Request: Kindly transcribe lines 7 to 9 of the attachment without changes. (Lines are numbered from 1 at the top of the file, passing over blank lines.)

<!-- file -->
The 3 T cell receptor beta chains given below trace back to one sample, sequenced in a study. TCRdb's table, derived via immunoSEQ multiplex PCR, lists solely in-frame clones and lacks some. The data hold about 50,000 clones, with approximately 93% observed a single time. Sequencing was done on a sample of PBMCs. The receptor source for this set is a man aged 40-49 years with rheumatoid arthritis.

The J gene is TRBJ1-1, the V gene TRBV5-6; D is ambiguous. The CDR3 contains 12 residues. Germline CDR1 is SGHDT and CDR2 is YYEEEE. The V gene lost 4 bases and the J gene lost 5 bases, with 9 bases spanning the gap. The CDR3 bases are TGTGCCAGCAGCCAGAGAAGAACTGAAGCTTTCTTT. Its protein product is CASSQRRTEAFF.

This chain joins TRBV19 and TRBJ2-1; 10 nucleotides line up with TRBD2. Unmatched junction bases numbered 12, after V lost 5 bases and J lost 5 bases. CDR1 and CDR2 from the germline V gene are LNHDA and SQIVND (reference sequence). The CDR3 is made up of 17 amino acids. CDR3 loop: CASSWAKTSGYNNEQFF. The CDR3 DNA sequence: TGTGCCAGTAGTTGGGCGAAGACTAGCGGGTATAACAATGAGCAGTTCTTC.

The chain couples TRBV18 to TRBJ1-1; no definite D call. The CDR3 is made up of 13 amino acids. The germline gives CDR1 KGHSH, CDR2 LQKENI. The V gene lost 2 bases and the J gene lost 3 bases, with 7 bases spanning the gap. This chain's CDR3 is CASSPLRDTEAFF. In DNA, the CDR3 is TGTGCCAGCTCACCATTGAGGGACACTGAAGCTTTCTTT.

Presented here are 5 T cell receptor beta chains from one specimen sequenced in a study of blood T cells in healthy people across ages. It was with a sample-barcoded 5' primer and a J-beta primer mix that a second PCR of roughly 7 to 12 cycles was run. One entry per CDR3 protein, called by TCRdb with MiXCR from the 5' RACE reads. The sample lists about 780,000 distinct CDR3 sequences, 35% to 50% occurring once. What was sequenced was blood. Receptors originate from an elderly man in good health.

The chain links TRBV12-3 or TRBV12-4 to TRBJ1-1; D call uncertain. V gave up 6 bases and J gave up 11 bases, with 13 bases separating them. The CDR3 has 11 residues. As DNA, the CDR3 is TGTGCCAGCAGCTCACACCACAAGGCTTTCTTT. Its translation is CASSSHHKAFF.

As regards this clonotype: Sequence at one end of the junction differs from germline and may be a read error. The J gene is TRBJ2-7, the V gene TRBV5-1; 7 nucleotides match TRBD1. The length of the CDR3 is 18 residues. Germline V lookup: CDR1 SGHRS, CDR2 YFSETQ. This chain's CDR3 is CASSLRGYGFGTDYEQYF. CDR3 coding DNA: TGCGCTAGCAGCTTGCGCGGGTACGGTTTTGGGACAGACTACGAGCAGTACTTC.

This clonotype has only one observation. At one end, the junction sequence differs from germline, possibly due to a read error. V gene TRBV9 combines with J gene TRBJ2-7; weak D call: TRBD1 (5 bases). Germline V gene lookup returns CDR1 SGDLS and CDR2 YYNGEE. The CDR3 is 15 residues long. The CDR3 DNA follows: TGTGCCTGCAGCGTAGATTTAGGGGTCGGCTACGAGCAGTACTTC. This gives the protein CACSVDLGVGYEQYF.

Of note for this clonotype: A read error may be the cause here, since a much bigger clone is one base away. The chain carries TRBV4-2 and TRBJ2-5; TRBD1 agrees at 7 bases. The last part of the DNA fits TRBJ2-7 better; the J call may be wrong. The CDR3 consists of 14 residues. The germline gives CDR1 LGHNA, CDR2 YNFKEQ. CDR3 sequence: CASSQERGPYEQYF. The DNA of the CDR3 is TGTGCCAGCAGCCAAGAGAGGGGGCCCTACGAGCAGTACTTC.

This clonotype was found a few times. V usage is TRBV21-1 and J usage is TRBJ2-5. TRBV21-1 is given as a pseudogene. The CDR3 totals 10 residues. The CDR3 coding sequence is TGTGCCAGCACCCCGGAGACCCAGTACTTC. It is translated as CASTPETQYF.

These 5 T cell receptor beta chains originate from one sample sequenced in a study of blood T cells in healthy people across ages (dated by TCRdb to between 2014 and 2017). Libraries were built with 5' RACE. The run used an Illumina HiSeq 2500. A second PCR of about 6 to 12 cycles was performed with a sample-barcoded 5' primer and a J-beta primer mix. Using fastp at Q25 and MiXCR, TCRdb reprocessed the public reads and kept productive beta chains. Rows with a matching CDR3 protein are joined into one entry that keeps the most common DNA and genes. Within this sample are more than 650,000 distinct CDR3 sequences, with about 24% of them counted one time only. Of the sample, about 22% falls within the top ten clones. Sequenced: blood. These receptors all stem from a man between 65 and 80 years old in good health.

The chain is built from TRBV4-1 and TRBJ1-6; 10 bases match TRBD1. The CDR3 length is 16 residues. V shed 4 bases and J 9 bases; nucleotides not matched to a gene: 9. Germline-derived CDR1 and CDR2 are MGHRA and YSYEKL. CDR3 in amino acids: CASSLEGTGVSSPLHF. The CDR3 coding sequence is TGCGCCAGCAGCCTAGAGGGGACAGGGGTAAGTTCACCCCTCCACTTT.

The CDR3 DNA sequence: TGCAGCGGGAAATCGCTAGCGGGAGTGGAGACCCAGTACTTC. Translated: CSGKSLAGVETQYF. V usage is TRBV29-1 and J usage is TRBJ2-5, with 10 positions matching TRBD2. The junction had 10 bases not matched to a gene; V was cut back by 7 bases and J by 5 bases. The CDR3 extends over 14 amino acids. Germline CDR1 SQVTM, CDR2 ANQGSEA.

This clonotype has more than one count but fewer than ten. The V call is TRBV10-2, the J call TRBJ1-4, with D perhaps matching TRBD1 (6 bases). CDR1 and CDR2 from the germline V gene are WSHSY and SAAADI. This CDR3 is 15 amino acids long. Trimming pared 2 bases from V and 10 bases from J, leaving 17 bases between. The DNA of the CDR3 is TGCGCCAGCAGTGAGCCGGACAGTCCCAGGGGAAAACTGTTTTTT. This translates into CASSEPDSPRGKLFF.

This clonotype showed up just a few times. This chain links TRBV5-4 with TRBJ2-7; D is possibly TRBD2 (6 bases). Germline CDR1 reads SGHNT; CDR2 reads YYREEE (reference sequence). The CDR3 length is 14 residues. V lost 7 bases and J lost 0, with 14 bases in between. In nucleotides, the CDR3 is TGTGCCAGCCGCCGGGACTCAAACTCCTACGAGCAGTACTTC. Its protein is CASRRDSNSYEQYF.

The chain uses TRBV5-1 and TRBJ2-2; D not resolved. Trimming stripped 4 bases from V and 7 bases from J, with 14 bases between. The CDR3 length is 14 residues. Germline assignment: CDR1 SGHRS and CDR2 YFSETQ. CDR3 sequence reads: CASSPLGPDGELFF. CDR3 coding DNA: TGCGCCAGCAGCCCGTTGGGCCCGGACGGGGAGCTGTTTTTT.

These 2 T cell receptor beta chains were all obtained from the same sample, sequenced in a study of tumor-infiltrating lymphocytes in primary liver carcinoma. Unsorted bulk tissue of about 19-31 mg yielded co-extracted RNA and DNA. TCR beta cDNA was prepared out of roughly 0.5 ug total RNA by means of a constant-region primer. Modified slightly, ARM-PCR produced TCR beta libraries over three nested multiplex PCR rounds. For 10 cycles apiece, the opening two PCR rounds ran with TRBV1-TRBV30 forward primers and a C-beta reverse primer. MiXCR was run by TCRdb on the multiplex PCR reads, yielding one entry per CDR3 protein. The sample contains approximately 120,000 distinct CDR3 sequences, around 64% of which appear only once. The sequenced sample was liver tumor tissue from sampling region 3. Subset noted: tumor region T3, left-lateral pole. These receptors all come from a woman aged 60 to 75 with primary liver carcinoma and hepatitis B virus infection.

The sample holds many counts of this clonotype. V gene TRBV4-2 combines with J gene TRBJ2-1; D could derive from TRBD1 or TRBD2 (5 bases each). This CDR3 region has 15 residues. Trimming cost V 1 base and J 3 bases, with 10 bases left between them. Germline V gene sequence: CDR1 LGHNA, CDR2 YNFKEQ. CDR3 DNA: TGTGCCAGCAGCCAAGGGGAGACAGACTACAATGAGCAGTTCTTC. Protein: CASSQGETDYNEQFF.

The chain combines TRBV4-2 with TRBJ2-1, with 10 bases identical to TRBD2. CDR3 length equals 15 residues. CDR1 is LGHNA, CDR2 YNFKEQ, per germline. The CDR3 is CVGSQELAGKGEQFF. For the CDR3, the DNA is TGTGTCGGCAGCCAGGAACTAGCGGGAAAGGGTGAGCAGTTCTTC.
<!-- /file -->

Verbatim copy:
As regards this clonotype: Sequence at one end of the junction differs from germline and may be a read error. The J gene is TRBJ2-7, the V gene TRBV5-1; 7 nucleotides match TRBD1. The length of the CDR3 is 18 residues. Germline V lookup: CDR1 SGHRS, CDR2 YFSETQ. This chain's CDR3 is CASSLRGYGFGTDYEQYF. CDR3 coding DNA: TGCGCTAGCAGCTTGCGCGGGTACGGTTTTGGGACAGACTACGAGCAGTACTTC.

This clonotype has only one observation. At one end, the junction sequence differs from germline, possibly due to a read error. V gene TRBV9 combines with J gene TRBJ2-7; weak D call: TRBD1 (5 bases). Germline V gene lookup returns CDR1 SGDLS and CDR2 YYNGEE. The CDR3 is 15 residues long. The CDR3 DNA follows: TGTGCCTGCAGCGTAGATTTAGGGGTCGGCTACGAGCAGTACTTC. This gives the protein CACSVDLGVGYEQYF.

Of note for this clonotype: A read error may be the cause here, since a much bigger clone is one base away. The chain carries TRBV4-2 and TRBJ2-5; TRBD1 agrees at 7 bases. The last part of the DNA fits TRBJ2-7 better; the J call may be wrong. The CDR3 consists of 14 residues. The germline gives CDR1 LGHNA, CDR2 YNFKEQ. CDR3 sequence: CASSQERGPYEQYF. The DNA of the CDR3 is TGTGCCAGCAGCCAAGAGAGGGGGCCCTACGAGCAGTACTTC.